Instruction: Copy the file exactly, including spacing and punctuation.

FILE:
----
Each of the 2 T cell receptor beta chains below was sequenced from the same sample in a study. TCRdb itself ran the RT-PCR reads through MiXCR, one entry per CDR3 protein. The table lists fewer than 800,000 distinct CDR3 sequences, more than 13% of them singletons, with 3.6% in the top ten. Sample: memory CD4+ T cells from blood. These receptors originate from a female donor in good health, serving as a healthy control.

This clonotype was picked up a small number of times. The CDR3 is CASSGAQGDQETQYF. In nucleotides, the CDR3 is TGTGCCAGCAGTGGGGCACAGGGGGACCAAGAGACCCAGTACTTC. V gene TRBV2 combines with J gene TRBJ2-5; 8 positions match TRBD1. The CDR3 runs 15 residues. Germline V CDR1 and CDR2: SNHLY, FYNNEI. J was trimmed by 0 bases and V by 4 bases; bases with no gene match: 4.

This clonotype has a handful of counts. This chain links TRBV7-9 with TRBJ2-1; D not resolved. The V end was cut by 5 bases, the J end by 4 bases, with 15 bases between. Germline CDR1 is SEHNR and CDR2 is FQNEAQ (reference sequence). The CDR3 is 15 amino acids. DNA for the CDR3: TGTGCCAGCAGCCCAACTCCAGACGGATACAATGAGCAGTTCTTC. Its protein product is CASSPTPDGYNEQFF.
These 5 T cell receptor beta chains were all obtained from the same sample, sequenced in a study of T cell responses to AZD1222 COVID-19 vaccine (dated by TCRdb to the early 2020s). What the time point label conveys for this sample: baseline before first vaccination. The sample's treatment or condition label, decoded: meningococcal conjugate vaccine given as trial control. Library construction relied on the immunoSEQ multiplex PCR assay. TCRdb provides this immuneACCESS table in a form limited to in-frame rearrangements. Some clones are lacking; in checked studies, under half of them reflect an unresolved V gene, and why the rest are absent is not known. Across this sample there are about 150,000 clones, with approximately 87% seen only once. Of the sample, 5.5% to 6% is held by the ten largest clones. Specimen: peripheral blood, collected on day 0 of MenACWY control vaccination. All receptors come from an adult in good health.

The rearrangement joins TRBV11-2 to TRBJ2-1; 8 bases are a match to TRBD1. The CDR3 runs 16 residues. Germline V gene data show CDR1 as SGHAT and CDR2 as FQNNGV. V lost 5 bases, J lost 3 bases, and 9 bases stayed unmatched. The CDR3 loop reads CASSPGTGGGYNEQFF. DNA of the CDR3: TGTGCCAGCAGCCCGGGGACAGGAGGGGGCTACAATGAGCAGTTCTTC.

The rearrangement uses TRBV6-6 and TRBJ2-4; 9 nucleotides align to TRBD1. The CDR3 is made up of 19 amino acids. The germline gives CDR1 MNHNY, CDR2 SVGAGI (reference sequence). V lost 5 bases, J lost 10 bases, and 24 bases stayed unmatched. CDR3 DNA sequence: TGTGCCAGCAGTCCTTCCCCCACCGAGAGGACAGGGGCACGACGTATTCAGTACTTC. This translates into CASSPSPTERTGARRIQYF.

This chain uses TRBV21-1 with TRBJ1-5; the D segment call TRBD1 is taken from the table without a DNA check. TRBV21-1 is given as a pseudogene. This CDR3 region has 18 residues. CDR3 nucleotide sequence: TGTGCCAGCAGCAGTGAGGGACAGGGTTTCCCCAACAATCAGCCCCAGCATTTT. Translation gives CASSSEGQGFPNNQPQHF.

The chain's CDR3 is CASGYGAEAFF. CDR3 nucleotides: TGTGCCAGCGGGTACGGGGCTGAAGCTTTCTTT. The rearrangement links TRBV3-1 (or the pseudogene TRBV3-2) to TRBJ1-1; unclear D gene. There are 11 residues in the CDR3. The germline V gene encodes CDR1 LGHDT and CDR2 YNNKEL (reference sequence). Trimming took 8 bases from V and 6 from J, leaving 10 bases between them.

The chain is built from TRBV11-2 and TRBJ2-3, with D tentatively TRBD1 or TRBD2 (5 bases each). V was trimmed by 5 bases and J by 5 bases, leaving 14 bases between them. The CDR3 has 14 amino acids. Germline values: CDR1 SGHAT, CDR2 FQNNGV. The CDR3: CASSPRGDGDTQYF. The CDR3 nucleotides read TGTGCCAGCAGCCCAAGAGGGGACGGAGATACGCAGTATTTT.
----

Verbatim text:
Each of the 2 T cell receptor beta chains below was sequenced from the same sample in a study. TCRdb itself ran the RT-PCR reads through MiXCR, one entry per CDR3 protein. The table lists fewer than 800,000 distinct CDR3 sequences, more than 13% of them singletons, with 3.6% in the top ten. Sample: memory CD4+ T cells from blood. These receptors originate from a female donor in good health, serving as a healthy control.

This clonotype was picked up a small number of times. The CDR3 is CASSGAQGDQETQYF. In nucleotides, the CDR3 is TGTGCCAGCAGTGGGGCACAGGGGGACCAAGAGACCCAGTACTTC. V gene TRBV2 combines with J gene TRBJ2-5; 8 positions match TRBD1. The CDR3 runs 15 residues. Germline V CDR1 and CDR2: SNHLY, FYNNEI. J was trimmed by 0 bases and V by 4 bases; bases with no gene match: 4.

This clonotype has a handful of counts. This chain links TRBV7-9 with TRBJ2-1; D not resolved. The V end was cut by 5 bases, the J end by 4 bases, with 15 bases between. Germline CDR1 is SEHNR and CDR2 is FQNEAQ (reference sequence). The CDR3 is 15 amino acids. DNA for the CDR3: TGTGCCAGCAGCCCAACTCCAGACGGATACAATGAGCAGTTCTTC. Its protein product is CASSPTPDGYNEQFF.
These 5 T cell receptor beta chains were all obtained from the same sample, sequenced in a study of T cell responses to AZD1222 COVID-19 vaccine (dated by TCRdb to the early 2020s). What the time point label conveys for this sample: baseline before first vaccination. The sample's treatment or condition label, decoded: meningococcal conjugate vaccine given as trial control. Library construction relied on the immunoSEQ multiplex PCR assay. TCRdb provides this immuneACCESS table in a form limited to in-frame rearrangements. Some clones are lacking; in checked studies, under half of them reflect an unresolved V gene, and why the rest are absent is not known. Across this sample there are about 150,000 clones, with approximately 87% seen only once. Of the sample, 5.5% to 6% is held by the ten largest clones. Specimen: peripheral blood, collected on day 0 of MenACWY control vaccination. All receptors come from an adult in good health.

The rearrangement joins TRBV11-2 to TRBJ2-1; 8 bases are a match to TRBD1. The CDR3 runs 16 residues. Germline V gene data show CDR1 as SGHAT and CDR2 as FQNNGV. V lost 5 bases, J lost 3 bases, and 9 bases stayed unmatched. The CDR3 loop reads CASSPGTGGGYNEQFF. DNA of the CDR3: TGTGCCAGCAGCCCGGGGACAGGAGGGGGCTACAATGAGCAGTTCTTC.

The rearrangement uses TRBV6-6 and TRBJ2-4; 9 nucleotides align to TRBD1. The CDR3 is made up of 19 amino acids. The germline gives CDR1 MNHNY, CDR2 SVGAGI (reference sequence). V lost 5 bases, J lost 10 bases, and 24 bases stayed unmatched. CDR3 DNA sequence: TGTGCCAGCAGTCCTTCCCCCACCGAGAGGACAGGGGCACGACGTATTCAGTACTTC. This translates into CASSPSPTERTGARRIQYF.

This chain uses TRBV21-1 with TRBJ1-5; the D segment call TRBD1 is taken from the table without a DNA check. TRBV21-1 is given as a pseudogene. This CDR3 region has 18 residues. CDR3 nucleotide sequence: TGTGCCAGCAGCAGTGAGGGACAGGGTTTCCCCAACAATCAGCCCCAGCATTTT. Translation gives CASSSEGQGFPNNQPQHF.

The chain's CDR3 is CASGYGAEAFF. CDR3 nucleotides: TGTGCCAGCGGGTACGGGGCTGAAGCTTTCTTT. The rearrangement links TRBV3-1 (or the pseudogene TRBV3-2) to TRBJ1-1; unclear D gene. There are 11 residues in the CDR3. The germline V gene encodes CDR1 LGHDT and CDR2 YNNKEL (reference sequence). Trimming took 8 bases from V and 6 from J, leaving 10 bases between them.

The chain is built from TRBV11-2 and TRBJ2-3, with D tentatively TRBD1 or TRBD2 (5 bases each). V was trimmed by 5 bases and J by 5 bases, leaving 14 bases between them. The CDR3 has 14 amino acids. Germline values: CDR1 SGHAT, CDR2 FQNNGV. The CDR3: CASSPRGDGDTQYF. The CDR3 nucleotides read TGTGCCAGCAGCCCAAGAGGGGACGGAGATACGCAGTATTTT.